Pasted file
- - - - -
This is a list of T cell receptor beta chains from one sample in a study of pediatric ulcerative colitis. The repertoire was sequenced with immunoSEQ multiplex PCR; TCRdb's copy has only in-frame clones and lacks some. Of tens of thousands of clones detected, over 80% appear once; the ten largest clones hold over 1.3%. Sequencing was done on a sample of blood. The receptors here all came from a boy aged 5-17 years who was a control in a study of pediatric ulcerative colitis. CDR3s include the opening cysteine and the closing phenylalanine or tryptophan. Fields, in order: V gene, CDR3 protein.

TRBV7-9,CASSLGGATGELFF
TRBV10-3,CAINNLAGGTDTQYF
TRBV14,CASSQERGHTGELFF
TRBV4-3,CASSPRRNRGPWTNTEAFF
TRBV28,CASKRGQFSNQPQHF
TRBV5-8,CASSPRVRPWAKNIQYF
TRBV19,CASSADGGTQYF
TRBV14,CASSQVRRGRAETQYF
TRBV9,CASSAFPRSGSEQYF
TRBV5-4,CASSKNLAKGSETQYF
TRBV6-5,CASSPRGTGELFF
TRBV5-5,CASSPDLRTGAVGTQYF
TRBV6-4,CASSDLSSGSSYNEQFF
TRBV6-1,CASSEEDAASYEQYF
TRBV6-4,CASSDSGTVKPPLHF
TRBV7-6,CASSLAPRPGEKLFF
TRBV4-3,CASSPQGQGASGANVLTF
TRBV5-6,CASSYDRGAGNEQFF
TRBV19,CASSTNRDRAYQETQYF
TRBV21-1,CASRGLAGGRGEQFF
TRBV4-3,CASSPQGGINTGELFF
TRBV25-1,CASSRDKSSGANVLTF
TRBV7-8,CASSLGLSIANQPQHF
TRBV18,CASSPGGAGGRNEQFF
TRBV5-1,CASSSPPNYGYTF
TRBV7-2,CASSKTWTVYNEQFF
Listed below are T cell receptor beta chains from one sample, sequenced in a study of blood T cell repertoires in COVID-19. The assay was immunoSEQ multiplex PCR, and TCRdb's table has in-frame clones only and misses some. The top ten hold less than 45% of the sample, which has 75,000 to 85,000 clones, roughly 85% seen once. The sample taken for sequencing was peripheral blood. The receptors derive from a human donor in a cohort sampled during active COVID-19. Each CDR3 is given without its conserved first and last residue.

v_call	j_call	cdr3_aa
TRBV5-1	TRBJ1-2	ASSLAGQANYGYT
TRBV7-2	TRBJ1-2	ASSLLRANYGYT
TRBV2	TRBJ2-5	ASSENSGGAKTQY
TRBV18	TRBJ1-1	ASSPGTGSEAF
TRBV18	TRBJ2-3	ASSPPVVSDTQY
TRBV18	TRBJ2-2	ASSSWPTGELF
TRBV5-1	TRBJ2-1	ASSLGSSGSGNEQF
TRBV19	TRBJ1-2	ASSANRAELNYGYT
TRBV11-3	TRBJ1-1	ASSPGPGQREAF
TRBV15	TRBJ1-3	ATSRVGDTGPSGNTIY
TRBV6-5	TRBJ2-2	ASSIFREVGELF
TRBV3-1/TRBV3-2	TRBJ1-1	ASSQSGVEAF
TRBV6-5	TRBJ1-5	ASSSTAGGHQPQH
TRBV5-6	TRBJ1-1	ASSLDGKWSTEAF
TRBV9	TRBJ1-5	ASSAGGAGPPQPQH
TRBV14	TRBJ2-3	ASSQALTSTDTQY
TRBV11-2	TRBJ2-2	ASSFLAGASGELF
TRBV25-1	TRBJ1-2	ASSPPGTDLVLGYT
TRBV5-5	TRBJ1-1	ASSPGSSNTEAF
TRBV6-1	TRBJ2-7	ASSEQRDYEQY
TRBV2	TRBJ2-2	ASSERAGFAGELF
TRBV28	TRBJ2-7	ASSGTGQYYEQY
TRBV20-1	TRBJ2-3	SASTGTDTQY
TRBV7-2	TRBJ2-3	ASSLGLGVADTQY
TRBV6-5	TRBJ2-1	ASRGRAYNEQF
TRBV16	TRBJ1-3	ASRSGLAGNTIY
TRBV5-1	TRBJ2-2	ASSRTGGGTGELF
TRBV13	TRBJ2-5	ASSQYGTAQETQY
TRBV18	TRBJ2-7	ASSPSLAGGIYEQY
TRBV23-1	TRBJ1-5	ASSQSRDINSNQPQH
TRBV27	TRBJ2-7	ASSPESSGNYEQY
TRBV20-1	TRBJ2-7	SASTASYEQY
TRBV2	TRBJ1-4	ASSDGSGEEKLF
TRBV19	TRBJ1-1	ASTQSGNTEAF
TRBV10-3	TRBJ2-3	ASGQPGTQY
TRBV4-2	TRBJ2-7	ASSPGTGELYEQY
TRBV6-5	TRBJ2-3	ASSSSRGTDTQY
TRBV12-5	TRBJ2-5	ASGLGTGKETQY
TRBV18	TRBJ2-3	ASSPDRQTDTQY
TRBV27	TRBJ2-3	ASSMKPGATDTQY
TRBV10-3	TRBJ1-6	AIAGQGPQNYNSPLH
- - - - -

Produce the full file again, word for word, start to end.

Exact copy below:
This is a list of T cell receptor beta chains from one sample in a study of pediatric ulcerative colitis. The repertoire was sequenced with immunoSEQ multiplex PCR; TCRdb's copy has only in-frame clones and lacks some. Of tens of thousands of clones detected, over 80% appear once; the ten largest clones hold over 1.3%. Sequencing was done on a sample of blood. The receptors here all came from a boy aged 5-17 years who was a control in a study of pediatric ulcerative colitis. CDR3s include the opening cysteine and the closing phenylalanine or tryptophan. Fields, in order: V gene, CDR3 protein.

TRBV7-9,CASSLGGATGELFF
TRBV10-3,CAINNLAGGTDTQYF
TRBV14,CASSQERGHTGELFF
TRBV4-3,CASSPRRNRGPWTNTEAFF
TRBV28,CASKRGQFSNQPQHF
TRBV5-8,CASSPRVRPWAKNIQYF
TRBV19,CASSADGGTQYF
TRBV14,CASSQVRRGRAETQYF
TRBV9,CASSAFPRSGSEQYF
TRBV5-4,CASSKNLAKGSETQYF
TRBV6-5,CASSPRGTGELFF
TRBV5-5,CASSPDLRTGAVGTQYF
TRBV6-4,CASSDLSSGSSYNEQFF
TRBV6-1,CASSEEDAASYEQYF
TRBV6-4,CASSDSGTVKPPLHF
TRBV7-6,CASSLAPRPGEKLFF
TRBV4-3,CASSPQGQGASGANVLTF
TRBV5-6,CASSYDRGAGNEQFF
TRBV19,CASSTNRDRAYQETQYF
TRBV21-1,CASRGLAGGRGEQFF
TRBV4-3,CASSPQGGINTGELFF
TRBV25-1,CASSRDKSSGANVLTF
TRBV7-8,CASSLGLSIANQPQHF
TRBV18,CASSPGGAGGRNEQFF
TRBV5-1,CASSSPPNYGYTF
TRBV7-2,CASSKTWTVYNEQFF
Listed below are T cell receptor beta chains from one sample, sequenced in a study of blood T cell repertoires in COVID-19. The assay was immunoSEQ multiplex PCR, and TCRdb's table has in-frame clones only and misses some. The top ten hold less than 45% of the sample, which has 75,000 to 85,000 clones, roughly 85% seen once. The sample taken for sequencing was peripheral blood. The receptors derive from a human donor in a cohort sampled during active COVID-19. Each CDR3 is given without its conserved first and last residue.

v_call	j_call	cdr3_aa
TRBV5-1	TRBJ1-2	ASSLAGQANYGYT
TRBV7-2	TRBJ1-2	ASSLLRANYGYT
TRBV2	TRBJ2-5	ASSENSGGAKTQY
TRBV18	TRBJ1-1	ASSPGTGSEAF
TRBV18	TRBJ2-3	ASSPPVVSDTQY
TRBV18	TRBJ2-2	ASSSWPTGELF
TRBV5-1	TRBJ2-1	ASSLGSSGSGNEQF
TRBV19	TRBJ1-2	ASSANRAELNYGYT
TRBV11-3	TRBJ1-1	ASSPGPGQREAF
TRBV15	TRBJ1-3	ATSRVGDTGPSGNTIY
TRBV6-5	TRBJ2-2	ASSIFREVGELF
TRBV3-1/TRBV3-2	TRBJ1-1	ASSQSGVEAF
TRBV6-5	TRBJ1-5	ASSSTAGGHQPQH
TRBV5-6	TRBJ1-1	ASSLDGKWSTEAF
TRBV9	TRBJ1-5	ASSAGGAGPPQPQH
TRBV14	TRBJ2-3	ASSQALTSTDTQY
TRBV11-2	TRBJ2-2	ASSFLAGASGELF
TRBV25-1	TRBJ1-2	ASSPPGTDLVLGYT
TRBV5-5	TRBJ1-1	ASSPGSSNTEAF
TRBV6-1	TRBJ2-7	ASSEQRDYEQY
TRBV2	TRBJ2-2	ASSERAGFAGELF
TRBV28	TRBJ2-7	ASSGTGQYYEQY
TRBV20-1	TRBJ2-3	SASTGTDTQY
TRBV7-2	TRBJ2-3	ASSLGLGVADTQY
TRBV6-5	TRBJ2-1	ASRGRAYNEQF
TRBV16	TRBJ1-3	ASRSGLAGNTIY
TRBV5-1	TRBJ2-2	ASSRTGGGTGELF
TRBV13	TRBJ2-5	ASSQYGTAQETQY
TRBV18	TRBJ2-7	ASSPSLAGGIYEQY
TRBV23-1	TRBJ1-5	ASSQSRDINSNQPQH
TRBV27	TRBJ2-7	ASSPESSGNYEQY
TRBV20-1	TRBJ2-7	SASTASYEQY
TRBV2	TRBJ1-4	ASSDGSGEEKLF
TRBV19	TRBJ1-1	ASTQSGNTEAF
TRBV10-3	TRBJ2-3	ASGQPGTQY
TRBV4-2	TRBJ2-7	ASSPGTGELYEQY
TRBV6-5	TRBJ2-3	ASSSSRGTDTQY
TRBV12-5	TRBJ2-5	ASGLGTGKETQY
TRBV18	TRBJ2-3	ASSPDRQTDTQY
TRBV27	TRBJ2-3	ASSMKPGATDTQY
TRBV10-3	TRBJ1-6	AIAGQGPQNYNSPLH